Whio at the Tongariro National Trout Centre
Archived content: This media release was accurate on the date of publication.
IntroductionThe centre had a successful season with 43 whio from its crèche released onto central North Island rivers.
Date: 26 May 2017
DOC says 2017 was a very successful year for the Whio Hardening Facility at the Tongariro National Trout Centre with 43 of these nationally vulnerable birds passing through the creche before being released on rivers throughout the central North Island.
Operations Manager Dave Lumley says 39 juvenile whio and two retiring breeding pairs were released into nine protected sites around the North Island where predator control is undertaken. The whio came from all over New Zealand, some travelling by plane all the way from Christchurch thanks to Air New Zealand.
With mammalian pest species such as stoats and rats kept at low levels, wild whio populations bolstered by the captive breeding programme can start to grow in numbers.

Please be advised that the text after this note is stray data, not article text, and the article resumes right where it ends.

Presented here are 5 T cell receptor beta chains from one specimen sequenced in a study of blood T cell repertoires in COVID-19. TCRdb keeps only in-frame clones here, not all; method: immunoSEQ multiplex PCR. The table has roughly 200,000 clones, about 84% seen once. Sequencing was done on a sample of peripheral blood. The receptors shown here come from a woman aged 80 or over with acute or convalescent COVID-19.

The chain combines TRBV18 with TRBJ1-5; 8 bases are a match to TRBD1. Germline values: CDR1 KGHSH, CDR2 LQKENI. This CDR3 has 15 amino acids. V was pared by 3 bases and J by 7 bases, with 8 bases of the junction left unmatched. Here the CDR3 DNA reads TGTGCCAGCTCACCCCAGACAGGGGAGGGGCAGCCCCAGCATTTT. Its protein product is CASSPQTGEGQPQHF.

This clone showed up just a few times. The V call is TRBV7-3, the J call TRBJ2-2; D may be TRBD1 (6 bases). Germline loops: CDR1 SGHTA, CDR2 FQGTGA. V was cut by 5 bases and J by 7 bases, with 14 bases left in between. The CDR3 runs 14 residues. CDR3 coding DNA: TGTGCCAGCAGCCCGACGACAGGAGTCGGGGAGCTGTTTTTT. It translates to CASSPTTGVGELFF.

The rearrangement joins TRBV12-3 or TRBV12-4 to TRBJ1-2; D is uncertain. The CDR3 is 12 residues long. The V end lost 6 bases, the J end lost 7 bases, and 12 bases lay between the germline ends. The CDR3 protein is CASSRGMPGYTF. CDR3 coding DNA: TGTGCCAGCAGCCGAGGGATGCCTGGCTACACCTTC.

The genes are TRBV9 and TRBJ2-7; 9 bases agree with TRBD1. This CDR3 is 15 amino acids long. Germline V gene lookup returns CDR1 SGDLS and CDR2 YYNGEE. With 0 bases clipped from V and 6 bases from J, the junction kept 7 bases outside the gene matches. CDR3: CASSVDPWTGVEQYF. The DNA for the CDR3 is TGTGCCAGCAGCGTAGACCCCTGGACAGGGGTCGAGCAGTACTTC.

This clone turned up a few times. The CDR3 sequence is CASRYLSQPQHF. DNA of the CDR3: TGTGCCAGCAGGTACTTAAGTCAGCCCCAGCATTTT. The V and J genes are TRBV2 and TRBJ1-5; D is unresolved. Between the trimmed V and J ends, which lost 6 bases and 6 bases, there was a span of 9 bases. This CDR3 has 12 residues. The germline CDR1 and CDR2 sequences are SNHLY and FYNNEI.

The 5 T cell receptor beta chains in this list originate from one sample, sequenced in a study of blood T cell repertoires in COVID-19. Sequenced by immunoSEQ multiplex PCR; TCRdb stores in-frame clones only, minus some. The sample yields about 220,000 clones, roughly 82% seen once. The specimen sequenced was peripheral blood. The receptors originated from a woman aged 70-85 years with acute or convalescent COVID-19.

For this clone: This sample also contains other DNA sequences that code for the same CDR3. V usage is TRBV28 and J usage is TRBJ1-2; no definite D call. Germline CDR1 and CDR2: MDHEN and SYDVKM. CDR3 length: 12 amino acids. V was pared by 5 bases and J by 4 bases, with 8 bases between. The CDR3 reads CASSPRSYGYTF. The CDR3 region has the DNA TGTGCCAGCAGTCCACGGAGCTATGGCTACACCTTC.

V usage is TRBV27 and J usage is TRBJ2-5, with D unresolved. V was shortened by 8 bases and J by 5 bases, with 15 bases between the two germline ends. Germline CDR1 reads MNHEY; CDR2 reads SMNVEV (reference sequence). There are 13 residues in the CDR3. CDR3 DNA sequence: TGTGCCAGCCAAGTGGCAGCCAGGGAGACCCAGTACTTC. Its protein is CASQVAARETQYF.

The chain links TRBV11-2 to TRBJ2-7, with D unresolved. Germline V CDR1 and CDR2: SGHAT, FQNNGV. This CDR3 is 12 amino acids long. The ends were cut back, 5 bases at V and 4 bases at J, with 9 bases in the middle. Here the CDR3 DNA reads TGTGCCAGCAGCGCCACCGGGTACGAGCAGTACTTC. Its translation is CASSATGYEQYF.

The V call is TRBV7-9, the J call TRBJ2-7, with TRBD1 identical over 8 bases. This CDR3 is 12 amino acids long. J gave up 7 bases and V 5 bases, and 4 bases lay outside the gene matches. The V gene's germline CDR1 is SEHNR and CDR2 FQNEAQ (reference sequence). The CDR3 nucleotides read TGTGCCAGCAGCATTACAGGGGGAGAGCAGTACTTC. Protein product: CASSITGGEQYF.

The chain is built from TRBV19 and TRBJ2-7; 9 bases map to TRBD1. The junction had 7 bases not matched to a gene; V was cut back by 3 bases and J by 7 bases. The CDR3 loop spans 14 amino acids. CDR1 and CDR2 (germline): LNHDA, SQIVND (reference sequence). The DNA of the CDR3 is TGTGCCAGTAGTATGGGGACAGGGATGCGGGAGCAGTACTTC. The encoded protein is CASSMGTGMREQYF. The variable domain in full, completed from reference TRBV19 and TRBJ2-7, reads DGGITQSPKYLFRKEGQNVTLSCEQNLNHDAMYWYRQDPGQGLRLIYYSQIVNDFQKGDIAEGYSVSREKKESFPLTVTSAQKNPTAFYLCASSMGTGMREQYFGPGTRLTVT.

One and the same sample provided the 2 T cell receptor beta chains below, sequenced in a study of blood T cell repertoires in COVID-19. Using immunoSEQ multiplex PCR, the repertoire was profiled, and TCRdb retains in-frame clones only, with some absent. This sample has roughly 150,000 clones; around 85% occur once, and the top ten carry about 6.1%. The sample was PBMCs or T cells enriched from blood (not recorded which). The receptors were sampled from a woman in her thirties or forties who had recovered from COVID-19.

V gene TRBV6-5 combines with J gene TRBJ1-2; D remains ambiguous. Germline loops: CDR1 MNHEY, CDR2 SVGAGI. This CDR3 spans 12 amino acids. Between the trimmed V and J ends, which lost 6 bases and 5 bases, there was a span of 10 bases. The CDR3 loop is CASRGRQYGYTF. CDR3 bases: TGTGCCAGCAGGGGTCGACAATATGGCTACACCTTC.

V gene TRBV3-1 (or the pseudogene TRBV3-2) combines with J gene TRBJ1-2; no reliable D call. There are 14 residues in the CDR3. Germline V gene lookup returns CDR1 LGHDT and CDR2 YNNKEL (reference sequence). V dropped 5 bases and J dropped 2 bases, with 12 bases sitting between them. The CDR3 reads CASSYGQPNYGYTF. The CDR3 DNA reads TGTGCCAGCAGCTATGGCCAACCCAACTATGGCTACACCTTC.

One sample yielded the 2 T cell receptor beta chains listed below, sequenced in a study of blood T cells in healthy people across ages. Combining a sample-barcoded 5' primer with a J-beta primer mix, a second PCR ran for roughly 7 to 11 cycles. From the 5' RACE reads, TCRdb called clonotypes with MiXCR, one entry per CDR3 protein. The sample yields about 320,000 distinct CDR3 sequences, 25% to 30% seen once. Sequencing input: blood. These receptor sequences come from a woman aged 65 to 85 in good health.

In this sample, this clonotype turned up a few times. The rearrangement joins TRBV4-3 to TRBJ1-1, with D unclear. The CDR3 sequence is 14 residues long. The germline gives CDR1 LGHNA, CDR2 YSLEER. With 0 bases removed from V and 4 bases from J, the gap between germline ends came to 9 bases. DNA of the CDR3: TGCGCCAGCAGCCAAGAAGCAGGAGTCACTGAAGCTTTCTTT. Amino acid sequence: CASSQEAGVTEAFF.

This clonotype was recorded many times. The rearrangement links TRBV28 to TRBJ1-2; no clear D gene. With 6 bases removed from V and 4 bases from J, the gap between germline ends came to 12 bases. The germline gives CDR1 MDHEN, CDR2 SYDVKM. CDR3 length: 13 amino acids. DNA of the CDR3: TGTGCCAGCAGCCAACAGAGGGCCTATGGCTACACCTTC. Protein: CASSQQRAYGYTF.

“This season has been the most successful yet for the whio and the facility as a result of the dedicated work of DOC staff, volunteers, iwi and community conservation groups such as the Central North Island Blue Duck Trust, Ngāti Hikairo ki Tongariro and Blue Duck Lodge”, he says.
Genesis Energy and the DOC have partnered together to secure the future of this unique vulnerable native bird. Operating under the name of Whio Forever this partnership is fast tracking implementation of the national Whio Recovery Plan to protect whio and increase public awareness.
The support of Genesis Energy is enabling DOC to double the number of fully secure whio breeding sites throughout the country, boost pest control efforts and enhance productivity and survival for these rare native ducks.
Rebecca O’Sullivan, Community Ranger, DOC Taupō
Phone: +64 7 376 2535